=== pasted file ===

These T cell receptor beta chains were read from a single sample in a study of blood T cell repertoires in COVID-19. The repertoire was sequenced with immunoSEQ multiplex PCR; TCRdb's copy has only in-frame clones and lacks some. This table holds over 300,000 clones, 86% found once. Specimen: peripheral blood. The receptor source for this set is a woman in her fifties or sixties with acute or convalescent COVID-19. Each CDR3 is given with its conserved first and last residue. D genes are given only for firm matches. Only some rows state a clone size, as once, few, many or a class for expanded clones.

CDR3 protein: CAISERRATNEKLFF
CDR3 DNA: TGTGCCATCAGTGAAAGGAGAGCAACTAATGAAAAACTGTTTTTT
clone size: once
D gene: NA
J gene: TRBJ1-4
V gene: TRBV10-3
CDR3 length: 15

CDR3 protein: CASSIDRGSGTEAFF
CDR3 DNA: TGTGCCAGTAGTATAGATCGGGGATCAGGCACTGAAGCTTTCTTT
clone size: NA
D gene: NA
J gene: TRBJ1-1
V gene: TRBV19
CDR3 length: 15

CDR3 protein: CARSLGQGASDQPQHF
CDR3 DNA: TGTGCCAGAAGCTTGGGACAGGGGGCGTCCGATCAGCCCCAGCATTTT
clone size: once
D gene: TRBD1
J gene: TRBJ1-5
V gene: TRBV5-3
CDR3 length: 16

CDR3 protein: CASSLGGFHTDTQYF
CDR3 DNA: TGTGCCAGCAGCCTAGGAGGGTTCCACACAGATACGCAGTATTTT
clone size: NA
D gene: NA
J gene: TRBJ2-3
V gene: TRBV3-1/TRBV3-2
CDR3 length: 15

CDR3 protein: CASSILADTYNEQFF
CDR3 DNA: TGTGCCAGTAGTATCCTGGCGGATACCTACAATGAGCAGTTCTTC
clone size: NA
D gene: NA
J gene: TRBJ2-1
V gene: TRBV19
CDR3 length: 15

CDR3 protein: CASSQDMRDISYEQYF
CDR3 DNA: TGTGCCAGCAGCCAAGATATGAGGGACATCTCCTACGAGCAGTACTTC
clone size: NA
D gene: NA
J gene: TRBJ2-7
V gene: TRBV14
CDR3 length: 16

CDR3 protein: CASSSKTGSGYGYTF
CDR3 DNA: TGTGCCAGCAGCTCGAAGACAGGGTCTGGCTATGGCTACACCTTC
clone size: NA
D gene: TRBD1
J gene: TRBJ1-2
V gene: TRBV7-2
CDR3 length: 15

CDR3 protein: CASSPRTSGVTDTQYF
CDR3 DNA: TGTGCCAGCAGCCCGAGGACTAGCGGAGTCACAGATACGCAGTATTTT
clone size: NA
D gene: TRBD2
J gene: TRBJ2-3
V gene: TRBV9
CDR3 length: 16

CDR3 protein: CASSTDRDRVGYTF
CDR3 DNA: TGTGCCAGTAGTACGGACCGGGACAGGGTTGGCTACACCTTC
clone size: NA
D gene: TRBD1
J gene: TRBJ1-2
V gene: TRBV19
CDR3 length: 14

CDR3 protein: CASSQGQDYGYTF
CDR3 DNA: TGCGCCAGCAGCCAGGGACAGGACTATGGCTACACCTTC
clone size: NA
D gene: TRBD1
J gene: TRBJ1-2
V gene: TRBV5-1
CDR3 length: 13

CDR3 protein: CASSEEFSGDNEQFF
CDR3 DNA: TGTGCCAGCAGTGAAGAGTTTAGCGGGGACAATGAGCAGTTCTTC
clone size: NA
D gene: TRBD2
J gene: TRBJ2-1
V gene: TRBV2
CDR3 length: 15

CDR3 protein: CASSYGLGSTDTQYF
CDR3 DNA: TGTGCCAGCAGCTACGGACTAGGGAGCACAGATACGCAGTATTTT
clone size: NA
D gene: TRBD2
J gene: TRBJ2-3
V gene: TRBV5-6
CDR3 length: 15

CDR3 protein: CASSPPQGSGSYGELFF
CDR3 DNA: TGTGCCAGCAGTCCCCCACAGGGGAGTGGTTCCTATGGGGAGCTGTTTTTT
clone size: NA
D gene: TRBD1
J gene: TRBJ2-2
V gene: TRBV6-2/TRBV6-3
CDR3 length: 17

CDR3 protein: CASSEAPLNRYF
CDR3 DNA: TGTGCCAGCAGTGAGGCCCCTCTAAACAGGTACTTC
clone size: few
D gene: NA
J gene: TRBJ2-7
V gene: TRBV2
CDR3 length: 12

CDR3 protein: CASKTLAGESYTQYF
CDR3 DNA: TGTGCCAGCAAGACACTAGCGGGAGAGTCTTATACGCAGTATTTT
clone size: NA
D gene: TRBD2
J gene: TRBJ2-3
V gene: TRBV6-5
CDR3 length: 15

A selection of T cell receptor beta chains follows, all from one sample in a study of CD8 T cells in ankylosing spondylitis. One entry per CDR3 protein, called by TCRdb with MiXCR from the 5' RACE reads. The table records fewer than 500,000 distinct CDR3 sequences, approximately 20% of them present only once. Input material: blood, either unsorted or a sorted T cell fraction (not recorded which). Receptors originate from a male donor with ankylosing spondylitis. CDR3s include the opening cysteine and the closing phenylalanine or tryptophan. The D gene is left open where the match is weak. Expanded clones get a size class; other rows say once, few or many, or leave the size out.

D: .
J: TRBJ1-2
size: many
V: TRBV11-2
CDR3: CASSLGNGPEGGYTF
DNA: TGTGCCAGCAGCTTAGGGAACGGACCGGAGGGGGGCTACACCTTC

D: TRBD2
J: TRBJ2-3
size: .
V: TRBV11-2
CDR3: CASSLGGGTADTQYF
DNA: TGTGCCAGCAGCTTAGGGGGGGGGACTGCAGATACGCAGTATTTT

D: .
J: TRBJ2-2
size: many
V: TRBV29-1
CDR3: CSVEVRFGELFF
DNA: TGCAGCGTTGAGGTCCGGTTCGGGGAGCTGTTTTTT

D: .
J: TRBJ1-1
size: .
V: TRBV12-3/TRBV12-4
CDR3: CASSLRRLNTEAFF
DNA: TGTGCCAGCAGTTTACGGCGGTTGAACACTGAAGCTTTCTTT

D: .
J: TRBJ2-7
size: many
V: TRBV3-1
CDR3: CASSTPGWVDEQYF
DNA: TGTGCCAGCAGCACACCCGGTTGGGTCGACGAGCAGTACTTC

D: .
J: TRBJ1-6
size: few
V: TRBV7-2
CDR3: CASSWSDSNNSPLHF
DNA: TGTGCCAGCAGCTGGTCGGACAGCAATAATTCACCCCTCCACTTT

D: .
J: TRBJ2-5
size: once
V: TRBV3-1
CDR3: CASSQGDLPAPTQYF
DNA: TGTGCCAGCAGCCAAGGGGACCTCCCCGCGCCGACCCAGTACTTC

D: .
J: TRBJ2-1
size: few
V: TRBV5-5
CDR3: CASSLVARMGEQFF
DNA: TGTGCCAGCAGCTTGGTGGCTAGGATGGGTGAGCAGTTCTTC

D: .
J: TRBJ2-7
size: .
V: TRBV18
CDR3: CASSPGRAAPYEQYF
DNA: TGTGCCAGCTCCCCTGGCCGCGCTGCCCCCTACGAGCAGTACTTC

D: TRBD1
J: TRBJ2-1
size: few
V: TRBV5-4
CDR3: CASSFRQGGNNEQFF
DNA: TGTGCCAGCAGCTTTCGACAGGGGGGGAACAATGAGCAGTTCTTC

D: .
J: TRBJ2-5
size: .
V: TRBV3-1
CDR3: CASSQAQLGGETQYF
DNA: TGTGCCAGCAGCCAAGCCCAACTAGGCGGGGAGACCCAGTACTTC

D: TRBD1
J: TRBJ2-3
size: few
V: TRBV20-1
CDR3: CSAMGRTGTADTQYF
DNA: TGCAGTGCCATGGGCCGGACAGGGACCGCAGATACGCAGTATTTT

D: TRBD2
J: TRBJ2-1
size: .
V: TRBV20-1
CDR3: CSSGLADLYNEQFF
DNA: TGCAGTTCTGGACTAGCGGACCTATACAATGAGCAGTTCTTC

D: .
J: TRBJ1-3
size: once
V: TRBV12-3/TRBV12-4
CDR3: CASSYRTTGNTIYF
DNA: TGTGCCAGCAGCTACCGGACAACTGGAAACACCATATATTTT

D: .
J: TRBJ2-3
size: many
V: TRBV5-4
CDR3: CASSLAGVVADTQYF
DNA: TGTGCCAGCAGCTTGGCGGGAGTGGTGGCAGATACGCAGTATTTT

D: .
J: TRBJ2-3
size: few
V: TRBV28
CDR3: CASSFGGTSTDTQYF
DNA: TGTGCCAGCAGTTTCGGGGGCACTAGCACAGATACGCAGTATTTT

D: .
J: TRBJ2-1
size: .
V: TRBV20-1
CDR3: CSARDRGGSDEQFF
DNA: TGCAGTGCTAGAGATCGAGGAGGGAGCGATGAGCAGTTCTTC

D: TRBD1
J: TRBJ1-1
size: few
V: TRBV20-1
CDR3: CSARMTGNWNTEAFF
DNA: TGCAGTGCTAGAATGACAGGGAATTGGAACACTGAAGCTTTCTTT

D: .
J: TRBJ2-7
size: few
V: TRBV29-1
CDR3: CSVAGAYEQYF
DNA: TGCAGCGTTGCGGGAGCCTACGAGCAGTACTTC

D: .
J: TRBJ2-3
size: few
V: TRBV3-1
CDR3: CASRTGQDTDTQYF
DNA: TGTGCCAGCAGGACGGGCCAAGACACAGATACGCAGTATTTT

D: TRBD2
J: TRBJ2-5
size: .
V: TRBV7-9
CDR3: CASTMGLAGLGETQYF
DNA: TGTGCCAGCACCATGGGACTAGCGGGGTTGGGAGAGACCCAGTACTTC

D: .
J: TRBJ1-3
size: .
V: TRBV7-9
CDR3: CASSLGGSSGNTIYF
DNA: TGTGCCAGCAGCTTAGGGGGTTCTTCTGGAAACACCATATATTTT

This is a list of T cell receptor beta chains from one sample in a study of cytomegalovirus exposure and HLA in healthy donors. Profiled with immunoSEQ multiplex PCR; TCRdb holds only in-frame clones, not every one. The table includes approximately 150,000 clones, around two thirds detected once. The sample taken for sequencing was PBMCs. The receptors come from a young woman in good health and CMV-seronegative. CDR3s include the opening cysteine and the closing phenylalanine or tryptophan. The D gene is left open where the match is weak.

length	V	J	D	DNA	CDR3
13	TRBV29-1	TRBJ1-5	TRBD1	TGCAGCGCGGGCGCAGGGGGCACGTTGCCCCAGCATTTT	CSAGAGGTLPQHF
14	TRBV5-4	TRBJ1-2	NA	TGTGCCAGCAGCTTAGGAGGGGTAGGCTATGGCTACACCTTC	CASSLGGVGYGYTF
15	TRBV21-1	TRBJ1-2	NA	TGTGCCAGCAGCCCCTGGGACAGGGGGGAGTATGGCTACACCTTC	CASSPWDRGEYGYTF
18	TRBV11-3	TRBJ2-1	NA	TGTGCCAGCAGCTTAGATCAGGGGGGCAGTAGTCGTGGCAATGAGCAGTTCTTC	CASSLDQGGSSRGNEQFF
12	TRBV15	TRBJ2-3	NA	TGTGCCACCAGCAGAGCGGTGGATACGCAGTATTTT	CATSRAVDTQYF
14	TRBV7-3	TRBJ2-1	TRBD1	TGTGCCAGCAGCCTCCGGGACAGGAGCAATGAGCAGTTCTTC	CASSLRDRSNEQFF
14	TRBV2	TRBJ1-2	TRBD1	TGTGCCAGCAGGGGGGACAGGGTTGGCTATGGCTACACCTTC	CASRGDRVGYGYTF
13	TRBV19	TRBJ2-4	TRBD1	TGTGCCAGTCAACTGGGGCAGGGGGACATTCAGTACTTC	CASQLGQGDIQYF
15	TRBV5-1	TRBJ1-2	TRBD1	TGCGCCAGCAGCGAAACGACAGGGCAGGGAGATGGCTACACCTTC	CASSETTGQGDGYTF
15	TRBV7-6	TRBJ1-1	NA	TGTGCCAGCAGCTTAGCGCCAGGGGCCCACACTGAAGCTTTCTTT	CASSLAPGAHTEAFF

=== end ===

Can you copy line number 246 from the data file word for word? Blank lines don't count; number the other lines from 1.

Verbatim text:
12	TRBV15	TRBJ2-3	NA	TGTGCCACCAGCAGAGCGGTGGATACGCAGTATTTT	CATSRAVDTQYF